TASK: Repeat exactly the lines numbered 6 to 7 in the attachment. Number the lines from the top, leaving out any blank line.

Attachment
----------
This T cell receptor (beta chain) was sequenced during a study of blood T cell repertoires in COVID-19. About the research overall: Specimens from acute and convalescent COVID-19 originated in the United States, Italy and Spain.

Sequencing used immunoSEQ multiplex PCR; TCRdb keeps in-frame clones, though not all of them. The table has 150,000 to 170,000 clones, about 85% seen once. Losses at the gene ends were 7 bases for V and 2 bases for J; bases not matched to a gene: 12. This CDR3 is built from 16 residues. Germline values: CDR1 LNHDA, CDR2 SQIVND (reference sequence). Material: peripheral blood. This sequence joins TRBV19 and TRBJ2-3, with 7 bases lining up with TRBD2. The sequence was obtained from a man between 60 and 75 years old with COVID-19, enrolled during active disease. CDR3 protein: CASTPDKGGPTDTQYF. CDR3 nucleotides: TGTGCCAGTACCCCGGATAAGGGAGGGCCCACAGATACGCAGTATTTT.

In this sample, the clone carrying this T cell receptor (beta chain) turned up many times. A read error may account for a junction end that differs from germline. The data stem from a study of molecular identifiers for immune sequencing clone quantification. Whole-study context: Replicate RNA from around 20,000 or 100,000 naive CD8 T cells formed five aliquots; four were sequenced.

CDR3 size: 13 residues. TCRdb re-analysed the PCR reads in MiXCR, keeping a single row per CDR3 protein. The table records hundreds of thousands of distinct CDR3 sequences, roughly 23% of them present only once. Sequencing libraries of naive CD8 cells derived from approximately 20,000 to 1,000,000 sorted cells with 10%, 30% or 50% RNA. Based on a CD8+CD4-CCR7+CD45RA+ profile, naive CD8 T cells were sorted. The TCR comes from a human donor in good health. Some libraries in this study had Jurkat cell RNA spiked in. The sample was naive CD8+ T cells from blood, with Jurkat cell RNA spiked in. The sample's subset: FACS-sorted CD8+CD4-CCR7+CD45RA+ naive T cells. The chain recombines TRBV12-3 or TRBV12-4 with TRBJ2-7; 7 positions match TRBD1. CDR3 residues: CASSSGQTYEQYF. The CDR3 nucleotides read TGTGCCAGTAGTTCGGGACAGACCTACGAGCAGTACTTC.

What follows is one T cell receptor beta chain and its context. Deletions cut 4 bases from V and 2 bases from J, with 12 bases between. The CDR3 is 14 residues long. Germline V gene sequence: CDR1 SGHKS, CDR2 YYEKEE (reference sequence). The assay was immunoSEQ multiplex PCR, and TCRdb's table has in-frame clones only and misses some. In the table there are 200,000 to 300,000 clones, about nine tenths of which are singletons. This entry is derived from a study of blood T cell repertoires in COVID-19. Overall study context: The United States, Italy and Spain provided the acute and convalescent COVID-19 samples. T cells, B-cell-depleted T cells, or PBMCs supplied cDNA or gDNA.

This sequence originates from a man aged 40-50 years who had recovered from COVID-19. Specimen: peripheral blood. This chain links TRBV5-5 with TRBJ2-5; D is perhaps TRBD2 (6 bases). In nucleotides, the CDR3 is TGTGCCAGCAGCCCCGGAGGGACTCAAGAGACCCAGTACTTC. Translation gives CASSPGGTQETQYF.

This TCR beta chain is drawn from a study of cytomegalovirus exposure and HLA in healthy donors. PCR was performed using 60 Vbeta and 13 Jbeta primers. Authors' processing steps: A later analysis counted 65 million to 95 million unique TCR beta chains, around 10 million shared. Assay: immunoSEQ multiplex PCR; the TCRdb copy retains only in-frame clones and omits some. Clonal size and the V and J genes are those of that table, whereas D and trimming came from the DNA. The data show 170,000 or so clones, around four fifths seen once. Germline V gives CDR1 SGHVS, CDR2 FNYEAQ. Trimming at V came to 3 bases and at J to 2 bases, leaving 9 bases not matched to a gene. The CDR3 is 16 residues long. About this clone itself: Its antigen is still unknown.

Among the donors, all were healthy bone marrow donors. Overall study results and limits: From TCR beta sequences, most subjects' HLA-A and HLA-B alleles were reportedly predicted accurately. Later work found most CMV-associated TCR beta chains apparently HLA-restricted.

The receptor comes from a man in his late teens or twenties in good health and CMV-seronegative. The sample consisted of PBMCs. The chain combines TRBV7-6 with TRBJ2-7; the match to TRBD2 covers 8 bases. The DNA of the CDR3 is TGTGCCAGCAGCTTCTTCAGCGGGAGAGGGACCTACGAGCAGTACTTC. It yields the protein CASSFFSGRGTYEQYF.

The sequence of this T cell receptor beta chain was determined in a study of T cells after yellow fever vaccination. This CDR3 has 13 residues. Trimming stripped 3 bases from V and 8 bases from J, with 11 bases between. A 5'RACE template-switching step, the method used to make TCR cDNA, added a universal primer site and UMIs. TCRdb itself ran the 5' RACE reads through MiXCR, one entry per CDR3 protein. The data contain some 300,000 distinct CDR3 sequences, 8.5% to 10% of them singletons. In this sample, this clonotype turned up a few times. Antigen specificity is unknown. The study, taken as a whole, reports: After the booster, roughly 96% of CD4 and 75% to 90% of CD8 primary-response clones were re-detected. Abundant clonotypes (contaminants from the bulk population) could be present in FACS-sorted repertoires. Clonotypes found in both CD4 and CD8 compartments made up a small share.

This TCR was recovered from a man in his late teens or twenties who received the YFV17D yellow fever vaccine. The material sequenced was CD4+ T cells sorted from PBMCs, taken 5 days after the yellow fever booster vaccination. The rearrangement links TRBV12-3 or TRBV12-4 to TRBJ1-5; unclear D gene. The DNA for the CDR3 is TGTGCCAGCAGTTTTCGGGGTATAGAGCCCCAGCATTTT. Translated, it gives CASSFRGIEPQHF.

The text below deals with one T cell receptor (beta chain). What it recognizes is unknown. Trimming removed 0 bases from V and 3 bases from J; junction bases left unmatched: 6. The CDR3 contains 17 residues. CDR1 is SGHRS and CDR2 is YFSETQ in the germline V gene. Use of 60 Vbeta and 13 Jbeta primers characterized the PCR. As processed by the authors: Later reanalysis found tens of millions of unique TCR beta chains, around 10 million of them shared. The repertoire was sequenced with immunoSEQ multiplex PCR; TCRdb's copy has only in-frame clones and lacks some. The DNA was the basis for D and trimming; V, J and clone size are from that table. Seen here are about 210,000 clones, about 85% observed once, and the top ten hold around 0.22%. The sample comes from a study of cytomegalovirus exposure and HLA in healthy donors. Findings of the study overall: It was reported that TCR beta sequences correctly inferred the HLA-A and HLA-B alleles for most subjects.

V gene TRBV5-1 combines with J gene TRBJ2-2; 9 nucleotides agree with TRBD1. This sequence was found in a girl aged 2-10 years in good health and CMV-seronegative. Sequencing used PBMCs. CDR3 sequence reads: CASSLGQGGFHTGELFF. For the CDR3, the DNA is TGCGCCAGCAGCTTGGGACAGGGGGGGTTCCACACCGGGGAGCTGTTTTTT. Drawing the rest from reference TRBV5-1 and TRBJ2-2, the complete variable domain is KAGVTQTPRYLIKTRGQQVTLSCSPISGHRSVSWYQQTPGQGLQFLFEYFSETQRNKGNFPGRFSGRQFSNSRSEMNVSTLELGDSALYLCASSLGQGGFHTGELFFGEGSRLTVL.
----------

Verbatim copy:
This sequence originates from a man aged 40-50 years who had recovered from COVID-19. Specimen: peripheral blood. This chain links TRBV5-5 with TRBJ2-5; D is perhaps TRBD2 (6 bases). In nucleotides, the CDR3 is TGTGCCAGCAGCCCCGGAGGGACTCAAGAGACCCAGTACTTC. Translation gives CASSPGGTQETQYF.

This TCR beta chain is drawn from a study of cytomegalovirus exposure and HLA in healthy donors. PCR was performed using 60 Vbeta and 13 Jbeta primers. Authors' processing steps: A later analysis counted 65 million to 95 million unique TCR beta chains, around 10 million shared. Assay: immunoSEQ multiplex PCR; the TCRdb copy retains only in-frame clones and omits some. Clonal size and the V and J genes are those of that table, whereas D and trimming came from the DNA. The data show 170,000 or so clones, around four fifths seen once. Germline V gives CDR1 SGHVS, CDR2 FNYEAQ. Trimming at V came to 3 bases and at J to 2 bases, leaving 9 bases not matched to a gene. The CDR3 is 16 residues long. About this clone itself: Its antigen is still unknown.